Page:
On May 31, 1995, at 1735 eastern daylight time, a Piper PA- 32-260, N16354, was destroyed during a forced landing in Ashland, Virginia. The private pilot was not injured. Visual meteorological conditions prevailed, and the flight, which had departed Emporia, Virginia, at 1700, was operated on an Instrument Flight Rules (IFR) flight plan under 14 CFR Part 91.

In the NTSB Accident Report, the pilot stated:

...At 6000 [feet] routine flight until vibration started with some loss of power...The vibration and power loss worsened...I was unable to maintain altitude and speed, but the airport looked "makeable". Unfortunately a large amount of oil then appeared from the cowling and covered the windshield. This was about 4000 ft, and 8 miles. I had to start slipping to see forward and each time the drag slowed the plane and caused altitude loss. The vibration and power loss worsened, until about 3/4 mile short of the runway the engine stopped. I was close to stall speed so I put the nose down and tried to restart the engine. This failed. I could not make the runway so I slipped to see forward and saw a stand of small trees and aimed for them. Close in I shut off the fuel, magnetos, electrics, and opened the door. About 50 yds out I saw power lines and nosed under them, then pulled the flaps, raised the nose and mushed into the trees.

The FAA reported that the airplane came to rest about 1/4 mile from the approach end of runway 16. Both wings and the fuselage were bent.

Examination of the engine found a hole on the top, next to the number 2 cylinder. No oil was found in the engine. During engine disassembly, the crankshaft was found fractured at the forward crossover check of the number 2 crank pin.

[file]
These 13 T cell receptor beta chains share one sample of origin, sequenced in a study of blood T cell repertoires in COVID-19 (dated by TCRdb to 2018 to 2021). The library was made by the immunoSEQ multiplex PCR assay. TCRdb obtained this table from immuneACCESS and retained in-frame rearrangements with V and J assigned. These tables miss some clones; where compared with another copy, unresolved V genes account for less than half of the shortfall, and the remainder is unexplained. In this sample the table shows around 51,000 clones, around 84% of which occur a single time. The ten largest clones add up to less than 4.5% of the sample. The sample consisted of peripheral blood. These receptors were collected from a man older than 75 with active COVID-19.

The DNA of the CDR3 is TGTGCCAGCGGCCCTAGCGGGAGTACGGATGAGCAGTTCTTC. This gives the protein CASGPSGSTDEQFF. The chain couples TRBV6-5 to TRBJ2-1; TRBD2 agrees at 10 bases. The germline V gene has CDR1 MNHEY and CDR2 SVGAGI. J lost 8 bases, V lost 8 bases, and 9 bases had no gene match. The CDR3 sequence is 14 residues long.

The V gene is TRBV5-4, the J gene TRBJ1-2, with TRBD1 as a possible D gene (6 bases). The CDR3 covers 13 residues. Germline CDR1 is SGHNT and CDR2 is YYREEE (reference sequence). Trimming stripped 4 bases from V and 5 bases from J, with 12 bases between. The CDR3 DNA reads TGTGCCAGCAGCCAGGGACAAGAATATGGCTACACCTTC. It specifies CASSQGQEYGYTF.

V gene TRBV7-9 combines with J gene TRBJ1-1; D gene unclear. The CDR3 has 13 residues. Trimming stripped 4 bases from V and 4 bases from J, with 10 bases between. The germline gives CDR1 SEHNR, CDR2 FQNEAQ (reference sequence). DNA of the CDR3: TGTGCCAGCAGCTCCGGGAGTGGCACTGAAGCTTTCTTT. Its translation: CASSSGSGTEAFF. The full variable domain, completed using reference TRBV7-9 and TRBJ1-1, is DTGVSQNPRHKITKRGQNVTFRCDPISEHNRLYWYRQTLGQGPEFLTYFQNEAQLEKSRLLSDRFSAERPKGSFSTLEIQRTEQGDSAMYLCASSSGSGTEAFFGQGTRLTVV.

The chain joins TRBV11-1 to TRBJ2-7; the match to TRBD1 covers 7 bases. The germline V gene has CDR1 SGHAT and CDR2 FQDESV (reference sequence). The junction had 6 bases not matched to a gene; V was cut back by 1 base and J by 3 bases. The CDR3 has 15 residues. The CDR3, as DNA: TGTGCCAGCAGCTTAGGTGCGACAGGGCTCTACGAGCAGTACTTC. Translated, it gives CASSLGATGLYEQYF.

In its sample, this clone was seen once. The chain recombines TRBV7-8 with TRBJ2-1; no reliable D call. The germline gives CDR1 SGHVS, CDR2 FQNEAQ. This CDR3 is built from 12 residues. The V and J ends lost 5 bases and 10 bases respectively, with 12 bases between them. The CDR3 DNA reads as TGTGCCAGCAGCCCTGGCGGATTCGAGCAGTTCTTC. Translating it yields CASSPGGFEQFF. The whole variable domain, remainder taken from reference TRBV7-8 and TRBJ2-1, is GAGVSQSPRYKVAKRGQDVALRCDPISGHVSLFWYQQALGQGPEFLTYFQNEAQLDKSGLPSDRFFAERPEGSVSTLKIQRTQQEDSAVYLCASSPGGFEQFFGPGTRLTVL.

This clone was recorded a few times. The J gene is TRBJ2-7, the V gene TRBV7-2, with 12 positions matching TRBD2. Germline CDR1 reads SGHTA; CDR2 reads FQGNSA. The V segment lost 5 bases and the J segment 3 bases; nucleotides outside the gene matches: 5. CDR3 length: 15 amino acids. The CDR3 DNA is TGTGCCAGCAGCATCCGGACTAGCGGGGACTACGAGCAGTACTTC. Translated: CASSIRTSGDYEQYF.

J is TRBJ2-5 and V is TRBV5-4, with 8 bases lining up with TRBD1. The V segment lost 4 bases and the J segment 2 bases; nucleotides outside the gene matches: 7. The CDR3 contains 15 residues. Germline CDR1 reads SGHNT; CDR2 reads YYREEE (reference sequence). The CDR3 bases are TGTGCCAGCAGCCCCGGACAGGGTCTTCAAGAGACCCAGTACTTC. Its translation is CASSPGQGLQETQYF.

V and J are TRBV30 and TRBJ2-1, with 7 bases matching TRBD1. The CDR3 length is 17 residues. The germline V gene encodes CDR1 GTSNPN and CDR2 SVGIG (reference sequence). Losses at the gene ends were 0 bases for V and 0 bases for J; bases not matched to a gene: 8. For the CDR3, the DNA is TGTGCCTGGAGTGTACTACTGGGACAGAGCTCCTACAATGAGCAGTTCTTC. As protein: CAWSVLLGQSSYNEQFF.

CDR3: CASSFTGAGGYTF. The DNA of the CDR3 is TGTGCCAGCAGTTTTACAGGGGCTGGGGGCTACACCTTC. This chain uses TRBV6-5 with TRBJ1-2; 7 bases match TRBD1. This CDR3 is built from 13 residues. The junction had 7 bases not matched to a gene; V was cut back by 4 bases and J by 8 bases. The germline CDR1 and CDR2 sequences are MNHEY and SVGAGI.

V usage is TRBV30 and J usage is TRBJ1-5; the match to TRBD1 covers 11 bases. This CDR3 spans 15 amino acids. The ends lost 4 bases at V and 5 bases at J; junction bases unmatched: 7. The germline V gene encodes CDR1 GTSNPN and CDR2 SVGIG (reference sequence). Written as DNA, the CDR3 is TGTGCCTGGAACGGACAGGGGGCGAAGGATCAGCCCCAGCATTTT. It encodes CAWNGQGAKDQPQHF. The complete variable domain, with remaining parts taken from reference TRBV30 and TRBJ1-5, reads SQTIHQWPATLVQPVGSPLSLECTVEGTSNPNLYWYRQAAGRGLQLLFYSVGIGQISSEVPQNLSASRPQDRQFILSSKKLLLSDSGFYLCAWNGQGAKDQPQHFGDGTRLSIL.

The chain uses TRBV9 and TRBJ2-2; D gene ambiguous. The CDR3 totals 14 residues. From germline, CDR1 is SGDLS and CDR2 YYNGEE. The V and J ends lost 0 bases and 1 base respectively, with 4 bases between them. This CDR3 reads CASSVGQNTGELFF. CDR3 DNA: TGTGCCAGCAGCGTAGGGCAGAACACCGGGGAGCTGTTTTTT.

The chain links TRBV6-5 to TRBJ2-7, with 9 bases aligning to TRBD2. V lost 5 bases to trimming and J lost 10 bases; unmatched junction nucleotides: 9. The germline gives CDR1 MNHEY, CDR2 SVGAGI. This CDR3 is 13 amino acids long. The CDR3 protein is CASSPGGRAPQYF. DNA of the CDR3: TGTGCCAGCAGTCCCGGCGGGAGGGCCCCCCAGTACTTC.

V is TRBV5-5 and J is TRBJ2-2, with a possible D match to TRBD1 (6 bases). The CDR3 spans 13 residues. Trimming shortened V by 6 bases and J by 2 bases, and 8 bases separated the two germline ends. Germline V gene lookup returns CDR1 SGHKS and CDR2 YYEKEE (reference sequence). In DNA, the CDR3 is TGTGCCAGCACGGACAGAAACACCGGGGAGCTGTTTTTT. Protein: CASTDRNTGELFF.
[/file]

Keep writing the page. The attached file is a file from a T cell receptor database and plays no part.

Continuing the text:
According to the NTSB Metallurgical Report, # 96-5:

...fracture revealed features typical of a fatigue crack that originated...approximately 0.05 inch below the forward radius surface...Fatigue propagation was...through at least 75 % of the rod journal cross section. The remaining portion of the fractures was damaged by post-fracture mechanical contact which obliterated the original fracture features.

...Rockwell superficial hardness testing performed on the nitride surface of the #2 main journal produced an average hardness of 70HR30N, which was above the specified minimum hardness.

...The nitride case and core hardness were within the specified depth and hardness range, respectively...The microstructure contained no metallurgical anomalies.

...Energy dispersive X-ray spectroscopic analysis of the section produced a spectrum consistent with the composition of a 4300 series steel.

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